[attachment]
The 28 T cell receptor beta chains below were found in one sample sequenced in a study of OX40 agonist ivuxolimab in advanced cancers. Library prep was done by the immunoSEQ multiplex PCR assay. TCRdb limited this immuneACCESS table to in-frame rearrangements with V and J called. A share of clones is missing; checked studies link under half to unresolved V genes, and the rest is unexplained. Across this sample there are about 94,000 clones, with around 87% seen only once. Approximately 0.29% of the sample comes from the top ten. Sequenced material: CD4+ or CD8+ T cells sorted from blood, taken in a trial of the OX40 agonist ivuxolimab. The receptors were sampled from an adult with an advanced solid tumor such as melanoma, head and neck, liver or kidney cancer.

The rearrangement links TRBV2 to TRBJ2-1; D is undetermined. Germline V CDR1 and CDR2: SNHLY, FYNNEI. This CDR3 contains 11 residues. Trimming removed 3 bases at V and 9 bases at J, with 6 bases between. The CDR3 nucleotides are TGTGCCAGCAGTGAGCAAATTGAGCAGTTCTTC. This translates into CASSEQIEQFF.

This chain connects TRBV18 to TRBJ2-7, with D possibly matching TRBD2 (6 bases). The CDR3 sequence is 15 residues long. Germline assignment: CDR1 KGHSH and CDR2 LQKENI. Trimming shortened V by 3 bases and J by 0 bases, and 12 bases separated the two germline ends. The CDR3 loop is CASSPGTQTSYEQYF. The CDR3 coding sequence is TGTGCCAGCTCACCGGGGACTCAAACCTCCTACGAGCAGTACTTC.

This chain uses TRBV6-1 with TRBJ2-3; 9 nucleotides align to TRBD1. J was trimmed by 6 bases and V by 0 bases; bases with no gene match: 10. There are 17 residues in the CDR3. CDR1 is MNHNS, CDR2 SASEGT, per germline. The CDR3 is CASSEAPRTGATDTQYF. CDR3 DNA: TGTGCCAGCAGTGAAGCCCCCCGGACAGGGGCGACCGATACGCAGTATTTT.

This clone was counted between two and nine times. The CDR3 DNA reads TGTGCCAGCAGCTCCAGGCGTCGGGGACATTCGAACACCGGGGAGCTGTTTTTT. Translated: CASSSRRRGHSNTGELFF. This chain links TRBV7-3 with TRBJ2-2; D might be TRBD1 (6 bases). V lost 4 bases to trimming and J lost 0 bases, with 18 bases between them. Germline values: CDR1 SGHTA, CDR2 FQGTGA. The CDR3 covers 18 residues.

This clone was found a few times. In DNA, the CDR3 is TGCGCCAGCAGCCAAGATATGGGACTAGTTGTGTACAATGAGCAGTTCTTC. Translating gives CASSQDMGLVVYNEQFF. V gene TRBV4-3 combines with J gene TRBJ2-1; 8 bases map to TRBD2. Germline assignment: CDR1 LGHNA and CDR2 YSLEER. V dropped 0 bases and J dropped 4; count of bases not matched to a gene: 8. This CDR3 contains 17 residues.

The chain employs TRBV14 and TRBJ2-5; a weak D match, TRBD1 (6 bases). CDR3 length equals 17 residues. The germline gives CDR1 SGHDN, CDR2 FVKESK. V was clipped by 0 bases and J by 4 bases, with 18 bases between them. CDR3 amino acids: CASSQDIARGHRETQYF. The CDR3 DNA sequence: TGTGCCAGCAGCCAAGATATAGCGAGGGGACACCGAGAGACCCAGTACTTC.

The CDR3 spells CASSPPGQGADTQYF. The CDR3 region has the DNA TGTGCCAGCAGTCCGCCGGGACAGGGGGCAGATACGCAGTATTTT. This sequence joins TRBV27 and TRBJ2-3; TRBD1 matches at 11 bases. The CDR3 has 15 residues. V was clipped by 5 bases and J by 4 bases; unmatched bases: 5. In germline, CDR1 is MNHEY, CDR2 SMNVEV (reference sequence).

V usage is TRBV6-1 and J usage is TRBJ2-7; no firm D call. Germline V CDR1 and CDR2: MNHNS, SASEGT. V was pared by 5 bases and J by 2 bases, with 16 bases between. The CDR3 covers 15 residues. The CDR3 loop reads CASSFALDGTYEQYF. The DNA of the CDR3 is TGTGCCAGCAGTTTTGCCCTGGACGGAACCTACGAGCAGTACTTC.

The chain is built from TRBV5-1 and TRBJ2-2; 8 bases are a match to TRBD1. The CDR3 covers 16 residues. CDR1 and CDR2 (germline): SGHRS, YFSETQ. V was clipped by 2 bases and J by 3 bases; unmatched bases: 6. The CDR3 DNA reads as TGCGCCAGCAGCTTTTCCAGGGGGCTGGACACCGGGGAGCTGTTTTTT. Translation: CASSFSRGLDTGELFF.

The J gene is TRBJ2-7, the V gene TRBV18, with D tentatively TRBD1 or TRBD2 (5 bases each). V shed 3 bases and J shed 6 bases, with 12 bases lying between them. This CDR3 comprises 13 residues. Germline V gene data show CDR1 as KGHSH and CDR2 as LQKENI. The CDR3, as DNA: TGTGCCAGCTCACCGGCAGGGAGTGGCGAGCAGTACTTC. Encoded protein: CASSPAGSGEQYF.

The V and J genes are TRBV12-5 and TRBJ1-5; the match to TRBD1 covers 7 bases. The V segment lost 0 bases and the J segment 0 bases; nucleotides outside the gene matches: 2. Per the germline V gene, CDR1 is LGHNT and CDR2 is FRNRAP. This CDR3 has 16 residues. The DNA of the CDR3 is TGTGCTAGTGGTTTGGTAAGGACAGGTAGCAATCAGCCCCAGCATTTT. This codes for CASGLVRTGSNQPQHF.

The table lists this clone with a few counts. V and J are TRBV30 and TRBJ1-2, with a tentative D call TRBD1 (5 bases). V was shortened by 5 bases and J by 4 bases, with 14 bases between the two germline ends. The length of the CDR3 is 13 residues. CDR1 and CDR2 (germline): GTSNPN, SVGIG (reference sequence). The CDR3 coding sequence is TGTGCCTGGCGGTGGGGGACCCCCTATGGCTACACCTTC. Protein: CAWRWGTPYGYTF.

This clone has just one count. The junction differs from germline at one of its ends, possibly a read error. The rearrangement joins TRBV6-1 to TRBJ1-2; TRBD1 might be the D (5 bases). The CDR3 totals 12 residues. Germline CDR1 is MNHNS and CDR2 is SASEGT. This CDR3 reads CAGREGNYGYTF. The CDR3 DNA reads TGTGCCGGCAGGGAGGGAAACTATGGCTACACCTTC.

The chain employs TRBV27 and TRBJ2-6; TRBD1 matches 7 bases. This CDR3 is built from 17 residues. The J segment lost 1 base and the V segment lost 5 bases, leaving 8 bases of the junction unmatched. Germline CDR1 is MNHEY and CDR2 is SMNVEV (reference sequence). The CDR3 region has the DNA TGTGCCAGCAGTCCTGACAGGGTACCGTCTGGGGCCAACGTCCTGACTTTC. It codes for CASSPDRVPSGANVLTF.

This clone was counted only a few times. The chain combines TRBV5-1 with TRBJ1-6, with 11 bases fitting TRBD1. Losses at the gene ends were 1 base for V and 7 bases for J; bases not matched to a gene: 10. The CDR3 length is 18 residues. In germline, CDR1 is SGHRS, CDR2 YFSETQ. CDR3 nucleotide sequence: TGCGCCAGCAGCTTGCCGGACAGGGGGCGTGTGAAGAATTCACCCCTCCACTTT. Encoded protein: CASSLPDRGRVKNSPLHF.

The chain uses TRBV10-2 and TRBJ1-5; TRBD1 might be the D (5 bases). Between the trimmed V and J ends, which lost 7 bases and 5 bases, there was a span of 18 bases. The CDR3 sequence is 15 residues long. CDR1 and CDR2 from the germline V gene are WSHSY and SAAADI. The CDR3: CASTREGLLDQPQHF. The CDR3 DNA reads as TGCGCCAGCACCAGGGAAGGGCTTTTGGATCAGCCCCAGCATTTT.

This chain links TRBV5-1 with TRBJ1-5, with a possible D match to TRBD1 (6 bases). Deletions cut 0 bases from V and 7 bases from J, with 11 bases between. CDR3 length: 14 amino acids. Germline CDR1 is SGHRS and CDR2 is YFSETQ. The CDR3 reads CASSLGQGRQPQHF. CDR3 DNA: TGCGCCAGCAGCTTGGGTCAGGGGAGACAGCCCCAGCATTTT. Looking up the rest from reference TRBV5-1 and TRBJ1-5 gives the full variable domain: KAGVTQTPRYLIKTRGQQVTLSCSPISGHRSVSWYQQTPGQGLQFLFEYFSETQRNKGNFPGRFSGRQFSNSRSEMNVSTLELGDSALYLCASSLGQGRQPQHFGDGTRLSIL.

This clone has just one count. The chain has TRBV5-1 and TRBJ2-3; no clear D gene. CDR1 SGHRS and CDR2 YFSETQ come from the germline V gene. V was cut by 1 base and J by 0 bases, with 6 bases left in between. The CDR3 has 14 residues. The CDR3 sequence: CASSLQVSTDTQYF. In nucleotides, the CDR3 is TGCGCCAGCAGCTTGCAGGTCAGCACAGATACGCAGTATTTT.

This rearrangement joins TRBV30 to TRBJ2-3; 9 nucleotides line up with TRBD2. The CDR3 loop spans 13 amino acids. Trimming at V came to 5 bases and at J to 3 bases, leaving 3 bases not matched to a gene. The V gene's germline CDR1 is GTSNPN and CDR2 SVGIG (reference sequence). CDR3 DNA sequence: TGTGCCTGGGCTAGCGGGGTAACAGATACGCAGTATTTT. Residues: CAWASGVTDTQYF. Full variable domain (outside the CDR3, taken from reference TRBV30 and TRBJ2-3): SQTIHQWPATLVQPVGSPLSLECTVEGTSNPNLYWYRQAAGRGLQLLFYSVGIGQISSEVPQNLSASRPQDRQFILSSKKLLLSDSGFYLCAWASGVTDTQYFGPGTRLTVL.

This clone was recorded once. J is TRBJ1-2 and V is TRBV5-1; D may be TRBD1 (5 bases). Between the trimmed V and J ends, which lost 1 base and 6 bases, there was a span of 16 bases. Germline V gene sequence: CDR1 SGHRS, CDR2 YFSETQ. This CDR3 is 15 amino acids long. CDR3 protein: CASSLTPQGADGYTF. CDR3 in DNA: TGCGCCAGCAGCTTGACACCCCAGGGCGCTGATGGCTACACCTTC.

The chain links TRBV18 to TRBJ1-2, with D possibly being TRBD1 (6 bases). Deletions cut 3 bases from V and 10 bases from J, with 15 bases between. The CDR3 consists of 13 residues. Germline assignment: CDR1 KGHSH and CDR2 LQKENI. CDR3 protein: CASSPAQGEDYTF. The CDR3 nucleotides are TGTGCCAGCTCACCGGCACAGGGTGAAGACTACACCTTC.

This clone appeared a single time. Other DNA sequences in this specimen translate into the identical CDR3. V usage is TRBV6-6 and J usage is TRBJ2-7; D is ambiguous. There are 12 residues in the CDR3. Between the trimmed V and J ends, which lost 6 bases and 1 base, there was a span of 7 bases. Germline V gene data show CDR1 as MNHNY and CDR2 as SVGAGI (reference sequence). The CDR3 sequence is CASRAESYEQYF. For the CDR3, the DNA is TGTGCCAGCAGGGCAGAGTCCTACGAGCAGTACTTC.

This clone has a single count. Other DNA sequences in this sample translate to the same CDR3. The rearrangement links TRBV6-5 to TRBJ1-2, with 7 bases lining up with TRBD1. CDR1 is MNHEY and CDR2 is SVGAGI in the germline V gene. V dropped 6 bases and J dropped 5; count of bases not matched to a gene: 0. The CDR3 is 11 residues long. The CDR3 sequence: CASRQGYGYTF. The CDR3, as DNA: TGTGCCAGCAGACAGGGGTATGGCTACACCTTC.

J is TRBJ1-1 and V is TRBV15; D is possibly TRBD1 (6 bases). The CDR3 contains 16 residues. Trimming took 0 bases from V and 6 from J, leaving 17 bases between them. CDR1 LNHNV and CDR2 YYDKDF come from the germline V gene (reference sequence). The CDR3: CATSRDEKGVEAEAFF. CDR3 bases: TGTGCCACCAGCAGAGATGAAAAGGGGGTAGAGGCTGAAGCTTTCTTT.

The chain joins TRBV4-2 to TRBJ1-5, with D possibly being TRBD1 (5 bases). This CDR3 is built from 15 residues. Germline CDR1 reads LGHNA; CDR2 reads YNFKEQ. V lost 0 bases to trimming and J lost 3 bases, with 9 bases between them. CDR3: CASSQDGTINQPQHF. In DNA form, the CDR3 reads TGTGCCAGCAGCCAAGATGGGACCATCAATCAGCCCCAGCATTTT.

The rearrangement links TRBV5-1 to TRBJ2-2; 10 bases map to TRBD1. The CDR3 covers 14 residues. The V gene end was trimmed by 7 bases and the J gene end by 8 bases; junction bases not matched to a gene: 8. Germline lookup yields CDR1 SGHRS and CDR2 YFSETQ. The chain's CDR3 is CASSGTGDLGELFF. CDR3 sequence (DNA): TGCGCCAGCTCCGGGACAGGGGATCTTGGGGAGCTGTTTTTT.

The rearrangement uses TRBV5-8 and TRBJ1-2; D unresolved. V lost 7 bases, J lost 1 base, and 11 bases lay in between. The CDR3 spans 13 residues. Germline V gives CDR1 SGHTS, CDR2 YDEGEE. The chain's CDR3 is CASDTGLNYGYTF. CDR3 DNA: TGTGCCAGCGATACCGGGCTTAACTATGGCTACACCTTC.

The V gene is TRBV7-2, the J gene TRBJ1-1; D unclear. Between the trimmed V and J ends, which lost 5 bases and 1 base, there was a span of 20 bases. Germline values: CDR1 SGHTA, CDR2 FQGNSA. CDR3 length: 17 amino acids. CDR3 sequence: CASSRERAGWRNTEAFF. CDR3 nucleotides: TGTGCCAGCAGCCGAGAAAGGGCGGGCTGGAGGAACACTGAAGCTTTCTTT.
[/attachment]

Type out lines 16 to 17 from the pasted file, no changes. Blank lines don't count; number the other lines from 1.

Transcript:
This clone was counted only a few times. The chain combines TRBV5-1 with TRBJ1-6, with 11 bases fitting TRBD1. Losses at the gene ends were 1 base for V and 7 bases for J; bases not matched to a gene: 10. The CDR3 length is 18 residues. In germline, CDR1 is SGHRS, CDR2 YFSETQ. CDR3 nucleotide sequence: TGCGCCAGCAGCTTGCCGGACAGGGGGCGTGTGAAGAATTCACCCCTCCACTTT. Encoded protein: CASSLPDRGRVKNSPLHF.

The chain uses TRBV10-2 and TRBJ1-5; TRBD1 might be the D (5 bases). Between the trimmed V and J ends, which lost 7 bases and 5 bases, there was a span of 18 bases. The CDR3 sequence is 15 residues long. CDR1 and CDR2 from the germline V gene are WSHSY and SAAADI. The CDR3: CASTREGLLDQPQHF. The CDR3 DNA reads as TGCGCCAGCACCAGGGAAGGGCTTTTGGATCAGCCCCAGCATTTT.